Wednesday, September 25, 2013

Coding Club: Agility in practice

Yesterday I listened to a presentation about Agile Software methodology. I heard about it before, but wasn't interested back then as I only new bits about the protocol, but nothing about it's philosophy or goals.

The host of the event, Coding Club is a new initiative here in Szeged to nurture the talented programming students of the university - and maybe some older guys like me :-) They plan to organize a series of events to educate us in a variety of topics.

This very first time the lectuer was Anton Kovach, the CEO of Shiwaforce.com. His company has been using agile methodology for years very successfully with a mixture of SCRUM and KANBAN he called SCRUM-BAN, so he decided to share his experiences and life story with us.

I expected a possibly boring lecture but was pleasantly suprised and totally sold to the idea of agile software development by the end. I hope to participate in such an enviroment some day as the traditional approach which we tend to use at work has a lot of drawbacks.

The problem is, that the agile approach requires teamwork and absolute dedication of the participants in the first 2-3 months, which is extremely hard to achieve with typically egoist programmers. Anton's experinces confirm this too. He hired 2 consultants to help him, still he didn't seem to have fond memories of that time. He also confirmed that at the end the price was well worth paying as productivity multiplied and customer satisfaction reached never before seen levels.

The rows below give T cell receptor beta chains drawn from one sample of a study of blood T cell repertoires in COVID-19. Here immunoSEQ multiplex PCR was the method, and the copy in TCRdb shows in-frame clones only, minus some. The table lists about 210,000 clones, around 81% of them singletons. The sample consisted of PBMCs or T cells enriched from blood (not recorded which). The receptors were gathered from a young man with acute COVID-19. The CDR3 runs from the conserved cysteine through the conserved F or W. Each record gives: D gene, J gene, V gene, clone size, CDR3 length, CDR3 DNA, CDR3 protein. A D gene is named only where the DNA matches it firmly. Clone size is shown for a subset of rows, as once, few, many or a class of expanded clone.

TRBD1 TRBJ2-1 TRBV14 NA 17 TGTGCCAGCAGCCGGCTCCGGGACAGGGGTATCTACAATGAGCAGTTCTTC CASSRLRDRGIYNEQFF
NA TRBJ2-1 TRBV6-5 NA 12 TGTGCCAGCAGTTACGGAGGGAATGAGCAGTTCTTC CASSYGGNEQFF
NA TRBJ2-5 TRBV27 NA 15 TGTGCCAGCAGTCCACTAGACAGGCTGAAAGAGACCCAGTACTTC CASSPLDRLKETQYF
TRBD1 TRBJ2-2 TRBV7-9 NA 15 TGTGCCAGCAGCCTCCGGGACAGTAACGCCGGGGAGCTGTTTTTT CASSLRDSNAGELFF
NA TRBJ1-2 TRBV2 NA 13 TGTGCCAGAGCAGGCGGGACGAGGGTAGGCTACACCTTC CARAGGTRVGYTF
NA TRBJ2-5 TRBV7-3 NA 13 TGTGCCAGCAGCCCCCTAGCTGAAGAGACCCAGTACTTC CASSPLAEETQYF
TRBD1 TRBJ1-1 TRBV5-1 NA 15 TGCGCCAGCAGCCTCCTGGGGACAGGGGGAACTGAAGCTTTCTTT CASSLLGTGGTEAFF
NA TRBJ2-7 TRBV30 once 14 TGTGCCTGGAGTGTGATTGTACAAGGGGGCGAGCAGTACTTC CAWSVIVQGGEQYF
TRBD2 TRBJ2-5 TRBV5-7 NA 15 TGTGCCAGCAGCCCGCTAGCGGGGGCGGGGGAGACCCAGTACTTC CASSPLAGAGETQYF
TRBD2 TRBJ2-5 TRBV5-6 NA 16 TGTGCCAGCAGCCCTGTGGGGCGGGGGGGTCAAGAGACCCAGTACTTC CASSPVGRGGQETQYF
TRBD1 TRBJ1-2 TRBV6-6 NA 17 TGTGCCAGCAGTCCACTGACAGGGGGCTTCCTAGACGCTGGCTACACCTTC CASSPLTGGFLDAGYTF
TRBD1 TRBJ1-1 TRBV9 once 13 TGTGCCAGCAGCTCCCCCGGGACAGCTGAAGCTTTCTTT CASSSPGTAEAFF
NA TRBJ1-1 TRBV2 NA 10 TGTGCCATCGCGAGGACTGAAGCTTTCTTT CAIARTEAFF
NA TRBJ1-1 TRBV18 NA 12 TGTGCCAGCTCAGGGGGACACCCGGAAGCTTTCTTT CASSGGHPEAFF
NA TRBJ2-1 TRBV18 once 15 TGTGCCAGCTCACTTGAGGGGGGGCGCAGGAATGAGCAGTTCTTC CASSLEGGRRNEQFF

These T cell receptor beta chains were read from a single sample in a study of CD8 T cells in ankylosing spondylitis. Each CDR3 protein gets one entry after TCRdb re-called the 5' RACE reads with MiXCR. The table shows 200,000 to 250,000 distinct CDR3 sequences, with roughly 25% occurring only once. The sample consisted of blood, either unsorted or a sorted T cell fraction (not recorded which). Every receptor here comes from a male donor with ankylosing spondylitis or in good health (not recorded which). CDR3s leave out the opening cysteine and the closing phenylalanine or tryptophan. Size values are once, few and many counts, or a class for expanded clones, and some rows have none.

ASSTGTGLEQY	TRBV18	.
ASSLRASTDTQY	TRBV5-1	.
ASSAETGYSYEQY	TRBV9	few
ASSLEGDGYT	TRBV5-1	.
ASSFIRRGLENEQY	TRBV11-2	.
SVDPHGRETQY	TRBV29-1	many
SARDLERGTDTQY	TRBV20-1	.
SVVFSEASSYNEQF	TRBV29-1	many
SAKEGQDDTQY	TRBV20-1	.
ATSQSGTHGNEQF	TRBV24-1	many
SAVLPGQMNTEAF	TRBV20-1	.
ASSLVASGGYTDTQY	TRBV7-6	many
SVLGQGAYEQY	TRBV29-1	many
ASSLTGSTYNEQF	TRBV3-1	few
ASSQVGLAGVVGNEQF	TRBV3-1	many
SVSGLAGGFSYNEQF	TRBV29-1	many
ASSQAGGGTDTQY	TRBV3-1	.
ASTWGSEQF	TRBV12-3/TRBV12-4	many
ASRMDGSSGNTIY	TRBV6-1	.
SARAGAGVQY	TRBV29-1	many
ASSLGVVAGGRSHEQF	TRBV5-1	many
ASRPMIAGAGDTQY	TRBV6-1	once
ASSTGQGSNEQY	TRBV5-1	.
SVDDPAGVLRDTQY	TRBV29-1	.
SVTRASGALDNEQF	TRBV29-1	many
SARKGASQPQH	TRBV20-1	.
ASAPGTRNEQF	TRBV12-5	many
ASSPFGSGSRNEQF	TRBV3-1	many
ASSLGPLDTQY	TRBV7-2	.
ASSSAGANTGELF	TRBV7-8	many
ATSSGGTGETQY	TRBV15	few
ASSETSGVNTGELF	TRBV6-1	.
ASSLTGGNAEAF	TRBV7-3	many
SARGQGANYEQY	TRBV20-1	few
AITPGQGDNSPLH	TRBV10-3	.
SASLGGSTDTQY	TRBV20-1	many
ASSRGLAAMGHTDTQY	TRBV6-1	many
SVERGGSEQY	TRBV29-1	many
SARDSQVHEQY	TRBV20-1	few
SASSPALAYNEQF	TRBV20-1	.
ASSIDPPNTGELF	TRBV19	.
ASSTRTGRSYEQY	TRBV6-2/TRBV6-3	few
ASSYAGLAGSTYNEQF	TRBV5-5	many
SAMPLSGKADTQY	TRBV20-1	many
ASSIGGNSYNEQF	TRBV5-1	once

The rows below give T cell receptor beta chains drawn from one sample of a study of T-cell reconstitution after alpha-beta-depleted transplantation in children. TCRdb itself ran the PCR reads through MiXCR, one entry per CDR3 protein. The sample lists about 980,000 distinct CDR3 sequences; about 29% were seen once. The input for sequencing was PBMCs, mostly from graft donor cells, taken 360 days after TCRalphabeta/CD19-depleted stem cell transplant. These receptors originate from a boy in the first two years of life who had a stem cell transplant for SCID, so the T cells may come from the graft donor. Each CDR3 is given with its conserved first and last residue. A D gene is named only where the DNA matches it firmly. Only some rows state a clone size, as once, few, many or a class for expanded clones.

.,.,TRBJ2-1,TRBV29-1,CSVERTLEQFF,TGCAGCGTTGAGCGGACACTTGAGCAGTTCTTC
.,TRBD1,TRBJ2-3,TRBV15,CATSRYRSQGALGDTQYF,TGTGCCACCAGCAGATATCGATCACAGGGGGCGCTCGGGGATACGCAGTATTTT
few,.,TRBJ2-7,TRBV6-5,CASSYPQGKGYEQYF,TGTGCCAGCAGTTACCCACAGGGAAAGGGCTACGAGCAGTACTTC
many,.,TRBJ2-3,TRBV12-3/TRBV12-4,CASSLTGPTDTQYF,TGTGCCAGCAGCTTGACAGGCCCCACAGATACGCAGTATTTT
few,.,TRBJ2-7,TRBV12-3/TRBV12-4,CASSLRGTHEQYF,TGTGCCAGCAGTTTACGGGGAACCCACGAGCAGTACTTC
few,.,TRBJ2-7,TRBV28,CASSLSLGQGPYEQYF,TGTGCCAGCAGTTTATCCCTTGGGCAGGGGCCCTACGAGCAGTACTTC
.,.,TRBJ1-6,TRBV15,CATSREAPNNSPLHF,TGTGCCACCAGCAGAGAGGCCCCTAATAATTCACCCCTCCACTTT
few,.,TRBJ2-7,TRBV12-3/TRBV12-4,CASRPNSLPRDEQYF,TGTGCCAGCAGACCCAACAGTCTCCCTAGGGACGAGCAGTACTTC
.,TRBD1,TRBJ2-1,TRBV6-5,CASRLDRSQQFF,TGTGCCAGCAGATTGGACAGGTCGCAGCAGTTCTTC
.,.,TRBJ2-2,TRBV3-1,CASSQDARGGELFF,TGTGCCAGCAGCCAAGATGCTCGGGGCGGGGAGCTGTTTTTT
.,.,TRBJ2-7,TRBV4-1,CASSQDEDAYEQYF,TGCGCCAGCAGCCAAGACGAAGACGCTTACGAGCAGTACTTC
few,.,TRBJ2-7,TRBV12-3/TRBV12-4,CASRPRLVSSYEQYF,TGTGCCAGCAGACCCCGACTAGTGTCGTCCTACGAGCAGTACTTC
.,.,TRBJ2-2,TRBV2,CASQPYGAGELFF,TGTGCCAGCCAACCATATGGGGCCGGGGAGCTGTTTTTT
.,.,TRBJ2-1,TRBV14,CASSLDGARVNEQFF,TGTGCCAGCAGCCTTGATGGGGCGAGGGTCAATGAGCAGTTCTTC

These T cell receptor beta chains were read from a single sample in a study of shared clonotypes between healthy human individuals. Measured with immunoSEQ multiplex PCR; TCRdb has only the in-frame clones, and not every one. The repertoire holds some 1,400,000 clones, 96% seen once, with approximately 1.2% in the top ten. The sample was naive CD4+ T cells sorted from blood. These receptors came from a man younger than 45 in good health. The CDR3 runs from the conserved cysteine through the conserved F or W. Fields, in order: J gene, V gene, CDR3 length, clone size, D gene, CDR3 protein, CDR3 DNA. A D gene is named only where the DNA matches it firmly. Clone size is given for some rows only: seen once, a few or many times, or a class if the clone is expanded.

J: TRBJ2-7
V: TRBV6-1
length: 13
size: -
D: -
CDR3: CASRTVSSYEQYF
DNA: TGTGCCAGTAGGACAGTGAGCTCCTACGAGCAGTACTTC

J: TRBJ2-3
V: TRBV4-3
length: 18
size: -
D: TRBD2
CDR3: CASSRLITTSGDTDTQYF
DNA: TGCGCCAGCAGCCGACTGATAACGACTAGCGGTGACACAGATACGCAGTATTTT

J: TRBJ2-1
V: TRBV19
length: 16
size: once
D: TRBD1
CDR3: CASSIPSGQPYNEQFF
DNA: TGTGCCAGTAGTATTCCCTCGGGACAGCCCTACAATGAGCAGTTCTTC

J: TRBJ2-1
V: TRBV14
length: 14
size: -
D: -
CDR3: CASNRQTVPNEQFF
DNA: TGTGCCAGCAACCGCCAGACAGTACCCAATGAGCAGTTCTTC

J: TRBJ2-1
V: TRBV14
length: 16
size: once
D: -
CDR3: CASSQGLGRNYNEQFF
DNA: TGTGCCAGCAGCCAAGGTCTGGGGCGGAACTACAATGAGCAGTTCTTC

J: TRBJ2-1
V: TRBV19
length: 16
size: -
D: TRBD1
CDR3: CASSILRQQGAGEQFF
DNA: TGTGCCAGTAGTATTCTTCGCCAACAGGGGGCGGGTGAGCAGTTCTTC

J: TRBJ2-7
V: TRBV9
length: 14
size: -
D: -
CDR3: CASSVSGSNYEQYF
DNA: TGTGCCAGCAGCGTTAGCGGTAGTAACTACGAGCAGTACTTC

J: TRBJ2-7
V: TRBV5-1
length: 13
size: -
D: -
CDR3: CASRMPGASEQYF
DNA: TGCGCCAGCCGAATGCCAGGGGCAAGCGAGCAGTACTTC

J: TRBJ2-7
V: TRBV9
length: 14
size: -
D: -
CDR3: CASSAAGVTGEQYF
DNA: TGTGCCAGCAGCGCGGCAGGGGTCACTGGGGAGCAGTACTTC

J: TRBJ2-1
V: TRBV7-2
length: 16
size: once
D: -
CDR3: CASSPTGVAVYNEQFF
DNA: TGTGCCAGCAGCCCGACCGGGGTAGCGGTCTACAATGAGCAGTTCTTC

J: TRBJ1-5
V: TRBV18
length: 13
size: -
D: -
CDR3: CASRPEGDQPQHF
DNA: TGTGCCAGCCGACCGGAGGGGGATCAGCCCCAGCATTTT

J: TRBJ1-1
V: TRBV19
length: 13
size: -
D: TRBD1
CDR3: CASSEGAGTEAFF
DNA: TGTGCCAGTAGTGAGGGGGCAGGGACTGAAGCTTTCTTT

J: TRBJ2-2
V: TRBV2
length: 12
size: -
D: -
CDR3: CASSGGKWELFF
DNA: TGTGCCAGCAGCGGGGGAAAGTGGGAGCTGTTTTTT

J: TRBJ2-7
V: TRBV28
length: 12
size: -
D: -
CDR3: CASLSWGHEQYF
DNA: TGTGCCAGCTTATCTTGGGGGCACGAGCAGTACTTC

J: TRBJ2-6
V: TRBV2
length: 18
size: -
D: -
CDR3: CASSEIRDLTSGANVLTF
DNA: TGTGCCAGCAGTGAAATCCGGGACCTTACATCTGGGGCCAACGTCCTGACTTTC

I still need a lot of reading to do in this field, but as I understand now, agility is all about flexibility and order. The workflow is governed by very strict rules that in the begining seem to be unnecessary, and all these rules are aimed to make the development staff more flexible about the client and the product.

Also I find it very interesting that in the teams that this methodology requires there is no boss figure that we are all used to - and usually hate. I too had agressive, incompetent or too tame bosses too, and they always hurt either the company or the mood. It's hard to imagine, but agile teams have no bosses, only a judge figure that ensures that the rules are followed to the letter.

As I'm no expert in the field, I will not try to further explain the concept, you can read all about it on Wikipedia. All I have to say is that I'm convinced that it works and I wish to try it sometime in the future.